Caring for people with Alzheimers or other dementias at home can be demanding and stressful for the family caregiver. Depression is a problem for some family caregivers, as is fatigue, because many feel they are always on call. Family caregivers may have to cut back on work hours or leave work altogether because of their caregiving responsibilities.
Many family members taking care of a person with advanced dementia at home feel relief when death happensfor themselves and for the person who died. It is important to realize such feelings are normal. Hospicewhether used at home or in a facility gives family caregivers needed support near the end of life, as well as help with their grief, both before and after their family member dies.
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Certain medications can also affect memory. A lack of sleep and an impaired thyroid function can negatively affect memory. Some of these conditions can also lead to a decreased ability to remember events. In addition to these, natural aging can affect brain function, and may lead to a slowdown in memory. Although this symptom does not necessarily mean that youre losing your memory, it could indicate a problem with your cognitive ability. If you are suffering from either, a medical evaluation is necessary to determine if youre suffering from memory loss. How Long Does a Person Live After Being Diagnosed With Alzheimers?
In addition to aging, medications can affect memory. Certain antidepressants, anxiety medications, and sleep disorders can all affect memory. A persons mental health can also contribute to memory problems. In some cases, a persons mental state may be affected by the medication they are taking. Some untreated medical conditions can lead to deterioration of the brain and affect the ability to learn and remember. It is also important to see a medical professional if your symptoms persist even after youve stopped taking certain medications.
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Can Alzheimer’s Disease Be Prevented
As the exact cause of Alzheimer’s disease is not clear, there’s no known way to prevent the condition.
But there are things you can do that may reduce your risk or delay the onset of dementia, such as:
- staying physically fit and mentally active
These measures have other health benefits, such as lowering your risk of cardiovascular disease and improving your overall mental health.
Read more about preventing Alzheimer’s disease.
Dementia And Early Death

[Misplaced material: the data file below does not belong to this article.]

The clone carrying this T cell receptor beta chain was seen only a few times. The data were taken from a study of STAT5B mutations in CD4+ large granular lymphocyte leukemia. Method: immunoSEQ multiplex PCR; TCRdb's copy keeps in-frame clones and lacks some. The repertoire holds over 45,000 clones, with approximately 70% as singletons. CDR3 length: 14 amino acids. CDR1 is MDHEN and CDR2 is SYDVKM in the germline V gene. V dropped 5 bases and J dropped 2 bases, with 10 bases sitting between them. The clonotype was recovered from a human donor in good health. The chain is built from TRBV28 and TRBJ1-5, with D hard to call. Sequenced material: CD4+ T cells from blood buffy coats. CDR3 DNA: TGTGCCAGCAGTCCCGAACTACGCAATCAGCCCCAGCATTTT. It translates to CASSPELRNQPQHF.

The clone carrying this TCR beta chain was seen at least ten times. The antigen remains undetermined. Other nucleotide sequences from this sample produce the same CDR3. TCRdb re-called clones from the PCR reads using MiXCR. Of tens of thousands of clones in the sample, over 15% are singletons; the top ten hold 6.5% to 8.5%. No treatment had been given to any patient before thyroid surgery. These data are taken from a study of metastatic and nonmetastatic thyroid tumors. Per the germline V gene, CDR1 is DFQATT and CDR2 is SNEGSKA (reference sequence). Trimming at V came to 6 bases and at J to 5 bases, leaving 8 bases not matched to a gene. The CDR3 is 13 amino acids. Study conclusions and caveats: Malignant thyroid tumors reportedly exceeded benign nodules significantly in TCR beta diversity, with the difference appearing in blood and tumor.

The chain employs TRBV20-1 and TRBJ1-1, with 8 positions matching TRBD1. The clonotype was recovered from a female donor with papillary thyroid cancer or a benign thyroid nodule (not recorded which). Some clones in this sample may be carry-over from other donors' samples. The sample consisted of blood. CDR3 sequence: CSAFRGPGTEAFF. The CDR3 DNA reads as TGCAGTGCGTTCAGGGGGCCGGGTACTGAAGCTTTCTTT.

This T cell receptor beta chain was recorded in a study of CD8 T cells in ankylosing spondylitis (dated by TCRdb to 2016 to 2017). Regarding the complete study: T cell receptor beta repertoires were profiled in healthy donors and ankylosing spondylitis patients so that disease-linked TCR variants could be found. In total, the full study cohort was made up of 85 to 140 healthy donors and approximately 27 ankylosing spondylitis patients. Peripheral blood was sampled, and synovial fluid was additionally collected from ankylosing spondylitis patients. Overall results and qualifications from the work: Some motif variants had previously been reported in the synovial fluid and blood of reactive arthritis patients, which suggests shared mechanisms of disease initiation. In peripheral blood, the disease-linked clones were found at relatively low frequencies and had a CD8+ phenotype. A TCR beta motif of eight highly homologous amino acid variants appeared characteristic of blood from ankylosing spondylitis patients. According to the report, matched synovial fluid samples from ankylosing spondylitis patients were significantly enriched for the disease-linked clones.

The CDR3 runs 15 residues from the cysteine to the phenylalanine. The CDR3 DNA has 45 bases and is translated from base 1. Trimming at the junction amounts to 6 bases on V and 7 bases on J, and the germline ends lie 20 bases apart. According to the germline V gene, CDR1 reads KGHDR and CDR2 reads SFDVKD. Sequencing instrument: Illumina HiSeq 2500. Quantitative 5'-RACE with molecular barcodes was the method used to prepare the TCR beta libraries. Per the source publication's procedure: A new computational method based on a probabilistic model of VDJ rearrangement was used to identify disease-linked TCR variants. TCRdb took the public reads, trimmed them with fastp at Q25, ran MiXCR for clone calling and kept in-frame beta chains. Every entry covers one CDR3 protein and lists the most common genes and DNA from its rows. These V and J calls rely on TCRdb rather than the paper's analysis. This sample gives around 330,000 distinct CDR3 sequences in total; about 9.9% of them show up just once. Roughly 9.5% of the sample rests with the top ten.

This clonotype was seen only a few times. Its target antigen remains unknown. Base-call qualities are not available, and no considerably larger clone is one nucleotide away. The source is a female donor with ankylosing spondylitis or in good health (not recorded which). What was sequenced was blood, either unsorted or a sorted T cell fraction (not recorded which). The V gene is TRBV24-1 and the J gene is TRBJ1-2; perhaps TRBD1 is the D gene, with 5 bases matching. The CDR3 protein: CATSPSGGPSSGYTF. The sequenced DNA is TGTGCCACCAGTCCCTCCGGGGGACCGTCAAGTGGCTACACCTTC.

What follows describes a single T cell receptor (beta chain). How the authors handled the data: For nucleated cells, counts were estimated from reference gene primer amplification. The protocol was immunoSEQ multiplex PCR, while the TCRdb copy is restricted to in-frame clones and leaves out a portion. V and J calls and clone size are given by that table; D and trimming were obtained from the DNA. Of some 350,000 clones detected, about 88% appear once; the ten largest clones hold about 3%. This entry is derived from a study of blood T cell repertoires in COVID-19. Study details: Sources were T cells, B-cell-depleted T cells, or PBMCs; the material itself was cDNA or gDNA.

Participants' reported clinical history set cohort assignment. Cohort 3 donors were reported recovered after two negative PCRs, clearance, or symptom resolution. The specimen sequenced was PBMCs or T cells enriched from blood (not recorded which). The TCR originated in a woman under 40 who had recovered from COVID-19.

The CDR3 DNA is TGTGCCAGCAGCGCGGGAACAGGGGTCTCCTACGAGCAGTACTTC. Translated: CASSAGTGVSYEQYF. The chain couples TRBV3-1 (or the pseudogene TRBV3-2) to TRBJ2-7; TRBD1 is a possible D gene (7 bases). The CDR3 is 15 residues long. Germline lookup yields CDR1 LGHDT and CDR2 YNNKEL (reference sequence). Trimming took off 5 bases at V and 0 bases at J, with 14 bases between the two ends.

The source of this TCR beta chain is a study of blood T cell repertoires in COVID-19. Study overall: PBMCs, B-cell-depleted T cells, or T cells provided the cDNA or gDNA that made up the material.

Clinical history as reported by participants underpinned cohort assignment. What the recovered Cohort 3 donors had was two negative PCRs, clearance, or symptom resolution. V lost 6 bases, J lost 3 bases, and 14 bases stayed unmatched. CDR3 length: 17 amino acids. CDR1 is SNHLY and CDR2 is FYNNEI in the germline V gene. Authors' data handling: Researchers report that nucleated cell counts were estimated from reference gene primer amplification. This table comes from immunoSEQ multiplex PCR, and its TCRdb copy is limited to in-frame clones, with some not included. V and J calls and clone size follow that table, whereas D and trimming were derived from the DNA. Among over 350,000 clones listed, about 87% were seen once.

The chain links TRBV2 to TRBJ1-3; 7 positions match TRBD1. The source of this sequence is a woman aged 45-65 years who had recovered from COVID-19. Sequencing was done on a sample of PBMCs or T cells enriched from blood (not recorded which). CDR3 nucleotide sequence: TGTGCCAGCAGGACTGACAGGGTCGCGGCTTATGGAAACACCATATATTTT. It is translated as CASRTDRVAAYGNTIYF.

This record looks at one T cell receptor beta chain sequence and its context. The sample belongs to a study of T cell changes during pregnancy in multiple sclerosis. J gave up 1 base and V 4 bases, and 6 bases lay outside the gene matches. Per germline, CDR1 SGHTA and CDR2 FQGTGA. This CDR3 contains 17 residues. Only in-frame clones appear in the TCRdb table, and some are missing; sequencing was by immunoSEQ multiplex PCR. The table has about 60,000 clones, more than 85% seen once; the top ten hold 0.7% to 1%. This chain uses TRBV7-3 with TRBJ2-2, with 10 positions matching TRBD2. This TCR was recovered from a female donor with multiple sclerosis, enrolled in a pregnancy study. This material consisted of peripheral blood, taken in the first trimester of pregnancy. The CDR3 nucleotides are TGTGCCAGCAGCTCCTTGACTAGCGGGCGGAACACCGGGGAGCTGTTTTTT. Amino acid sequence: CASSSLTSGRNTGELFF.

Across the globe, dementia rates are expected to double every 20 years for the foreseeable future, with an estimated 81 million cases by 2040.
It is clear from earlier studies that people with dementia have decreased survival compared with people without dementia. Even mild mental impairment linked to dementia is associated with an increase in death risk.
But the characteristics associated with mortality among patients with dementia have not been well understood.
There is general agreement that women with dementia tend to live slightly longer than men, but the impact of other characteristics, including education level, age at diagnosis, and marital status are less well known.
And many previous studies have been restricted to patients being treated for the disorder by a specialist or in a hospital setting, Brayne says.
“We wanted to see what is happening with the entire population, not just people who are treated for dementia,” she says.
Slightly over two-thirds of the people in the study who developed dementia were women, and the median age at dementia onset was 84 for women and 83 for men.
The median age at death was 90 for women and 87 for men. And average survival times varied from a high of 10.7 years for the youngest patients to a low of 3.8 years for the oldest .
As in other studies, dementia was associated with shorter survival, but the cognitive level among people with dementia did not appear to play a major role in death.
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What Are The Average Life Expectancy Figures For The Most Common Types Of Dementia
The average life expectancy figures for the most common types of dementia are as follows:
- Alzheimers disease around eight to 10 years. Life expectancy is less if the person is diagnosed in their 80s or 90s. A few people with Alzheimers live for longer, sometimes for 15 or even 20 years.
- Vascular dementia around five years. This is lower than the average for Alzheimers mostly because someone with vascular dementia is more likely to die from a stroke or heart attack than from the dementia itself.
- Dementia with Lewy bodies about six years. This is slightly less than the average for Alzheimers disease. The physical symptoms of DLB increase a persons risk of falls and infections.
- Frontotemporal dementia about six to eight years. If a person has FTD mixed with motor neurone disease a movement disorder, their dementia tends to progress much quicker. Life expectancy for people who have both conditions is on average about two to three years after diagnosis.
To find out about the support available to someone at the end of their life, and to their carers, family and friends, see our End of life care information.
You can also call Alzheimers Society on 0333 150 3456 for personalised advice and support on living well with dementia, at any stage.
Dementia Connect support line
Factors That Affect Life Expectancy With Dementia
As with life expectancy in general, many factors affect the expected length of survival after a diagnosis of dementia. If we include everyone of all ages, average life expectancy is decreased by almost nine years by dementia, but this number can be further refined based on individual characteristics. For example, an individuals sex is a factor affecting survival after dementia, just as it affects life expectancy in general. At all ages, expected survival after a dementia diagnosis is about 1.5 years longer for women than for men. Scientists are researching the biological basis for this, and it may also be explained in part by differences in social norms .